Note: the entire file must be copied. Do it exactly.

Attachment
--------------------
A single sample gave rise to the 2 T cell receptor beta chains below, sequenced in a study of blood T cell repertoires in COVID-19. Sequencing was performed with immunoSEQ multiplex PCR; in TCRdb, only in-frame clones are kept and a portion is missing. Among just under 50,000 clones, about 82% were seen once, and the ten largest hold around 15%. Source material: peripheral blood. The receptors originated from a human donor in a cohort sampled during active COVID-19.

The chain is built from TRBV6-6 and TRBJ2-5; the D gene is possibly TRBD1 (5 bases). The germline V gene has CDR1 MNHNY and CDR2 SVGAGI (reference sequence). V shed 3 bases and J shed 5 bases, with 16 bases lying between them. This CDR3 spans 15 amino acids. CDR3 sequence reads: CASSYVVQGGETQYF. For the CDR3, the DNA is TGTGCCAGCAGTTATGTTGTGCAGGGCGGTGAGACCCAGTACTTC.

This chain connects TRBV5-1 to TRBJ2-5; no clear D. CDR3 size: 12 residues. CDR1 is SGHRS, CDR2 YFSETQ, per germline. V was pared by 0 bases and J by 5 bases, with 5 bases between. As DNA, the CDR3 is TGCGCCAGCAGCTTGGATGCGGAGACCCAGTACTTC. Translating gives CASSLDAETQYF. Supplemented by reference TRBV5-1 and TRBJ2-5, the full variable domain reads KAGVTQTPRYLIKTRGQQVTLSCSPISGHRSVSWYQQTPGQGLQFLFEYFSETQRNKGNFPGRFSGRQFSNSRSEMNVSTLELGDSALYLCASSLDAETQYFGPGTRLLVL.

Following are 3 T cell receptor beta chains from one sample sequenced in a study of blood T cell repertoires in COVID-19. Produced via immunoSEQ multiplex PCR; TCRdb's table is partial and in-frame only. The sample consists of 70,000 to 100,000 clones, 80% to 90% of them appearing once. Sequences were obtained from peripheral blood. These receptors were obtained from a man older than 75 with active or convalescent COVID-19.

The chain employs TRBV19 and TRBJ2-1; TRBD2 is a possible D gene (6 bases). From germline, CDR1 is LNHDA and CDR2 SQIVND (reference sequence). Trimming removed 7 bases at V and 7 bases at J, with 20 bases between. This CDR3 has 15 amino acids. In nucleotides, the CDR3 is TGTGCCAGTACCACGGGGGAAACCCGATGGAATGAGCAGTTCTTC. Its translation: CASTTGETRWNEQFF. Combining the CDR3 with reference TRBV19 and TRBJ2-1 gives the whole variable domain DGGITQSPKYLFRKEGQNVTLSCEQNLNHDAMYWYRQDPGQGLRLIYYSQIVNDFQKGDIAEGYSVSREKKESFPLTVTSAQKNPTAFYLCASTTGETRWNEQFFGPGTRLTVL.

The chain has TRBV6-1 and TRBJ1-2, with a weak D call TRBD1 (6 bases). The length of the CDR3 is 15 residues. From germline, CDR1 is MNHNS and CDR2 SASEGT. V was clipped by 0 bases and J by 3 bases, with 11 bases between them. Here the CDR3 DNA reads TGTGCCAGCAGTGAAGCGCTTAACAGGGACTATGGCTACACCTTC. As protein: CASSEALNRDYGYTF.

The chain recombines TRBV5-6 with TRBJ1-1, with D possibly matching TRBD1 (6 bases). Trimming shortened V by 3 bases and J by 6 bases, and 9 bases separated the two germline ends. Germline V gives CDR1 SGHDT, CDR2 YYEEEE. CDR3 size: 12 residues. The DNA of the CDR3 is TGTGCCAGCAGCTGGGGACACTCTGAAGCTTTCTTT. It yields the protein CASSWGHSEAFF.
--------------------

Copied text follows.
A single sample gave rise to the 2 T cell receptor beta chains below, sequenced in a study of blood T cell repertoires in COVID-19. Sequencing was performed with immunoSEQ multiplex PCR; in TCRdb, only in-frame clones are kept and a portion is missing. Among just under 50,000 clones, about 82% were seen once, and the ten largest hold around 15%. Source material: peripheral blood. The receptors originated from a human donor in a cohort sampled during active COVID-19.

The chain is built from TRBV6-6 and TRBJ2-5; the D gene is possibly TRBD1 (5 bases). The germline V gene has CDR1 MNHNY and CDR2 SVGAGI (reference sequence). V shed 3 bases and J shed 5 bases, with 16 bases lying between them. This CDR3 spans 15 amino acids. CDR3 sequence reads: CASSYVVQGGETQYF. For the CDR3, the DNA is TGTGCCAGCAGTTATGTTGTGCAGGGCGGTGAGACCCAGTACTTC.

This chain connects TRBV5-1 to TRBJ2-5; no clear D. CDR3 size: 12 residues. CDR1 is SGHRS, CDR2 YFSETQ, per germline. V was pared by 0 bases and J by 5 bases, with 5 bases between. As DNA, the CDR3 is TGCGCCAGCAGCTTGGATGCGGAGACCCAGTACTTC. Translating gives CASSLDAETQYF. Supplemented by reference TRBV5-1 and TRBJ2-5, the full variable domain reads KAGVTQTPRYLIKTRGQQVTLSCSPISGHRSVSWYQQTPGQGLQFLFEYFSETQRNKGNFPGRFSGRQFSNSRSEMNVSTLELGDSALYLCASSLDAETQYFGPGTRLLVL.

Following are 3 T cell receptor beta chains from one sample sequenced in a study of blood T cell repertoires in COVID-19. Produced via immunoSEQ multiplex PCR; TCRdb's table is partial and in-frame only. The sample consists of 70,000 to 100,000 clones, 80% to 90% of them appearing once. Sequences were obtained from peripheral blood. These receptors were obtained from a man older than 75 with active or convalescent COVID-19.

The chain employs TRBV19 and TRBJ2-1; TRBD2 is a possible D gene (6 bases). From germline, CDR1 is LNHDA and CDR2 SQIVND (reference sequence). Trimming removed 7 bases at V and 7 bases at J, with 20 bases between. This CDR3 has 15 amino acids. In nucleotides, the CDR3 is TGTGCCAGTACCACGGGGGAAACCCGATGGAATGAGCAGTTCTTC. Its translation: CASTTGETRWNEQFF. Combining the CDR3 with reference TRBV19 and TRBJ2-1 gives the whole variable domain DGGITQSPKYLFRKEGQNVTLSCEQNLNHDAMYWYRQDPGQGLRLIYYSQIVNDFQKGDIAEGYSVSREKKESFPLTVTSAQKNPTAFYLCASTTGETRWNEQFFGPGTRLTVL.

The chain has TRBV6-1 and TRBJ1-2, with a weak D call TRBD1 (6 bases). The length of the CDR3 is 15 residues. From germline, CDR1 is MNHNS and CDR2 SASEGT. V was clipped by 0 bases and J by 3 bases, with 11 bases between them. Here the CDR3 DNA reads TGTGCCAGCAGTGAAGCGCTTAACAGGGACTATGGCTACACCTTC. As protein: CASSEALNRDYGYTF.

The chain recombines TRBV5-6 with TRBJ1-1, with D possibly matching TRBD1 (6 bases). Trimming shortened V by 3 bases and J by 6 bases, and 9 bases separated the two germline ends. Germline V gives CDR1 SGHDT, CDR2 YYEEEE. CDR3 size: 12 residues. The DNA of the CDR3 is TGTGCCAGCAGCTGGGGACACTCTGAAGCTTTCTTT. It yields the protein CASSWGHSEAFF.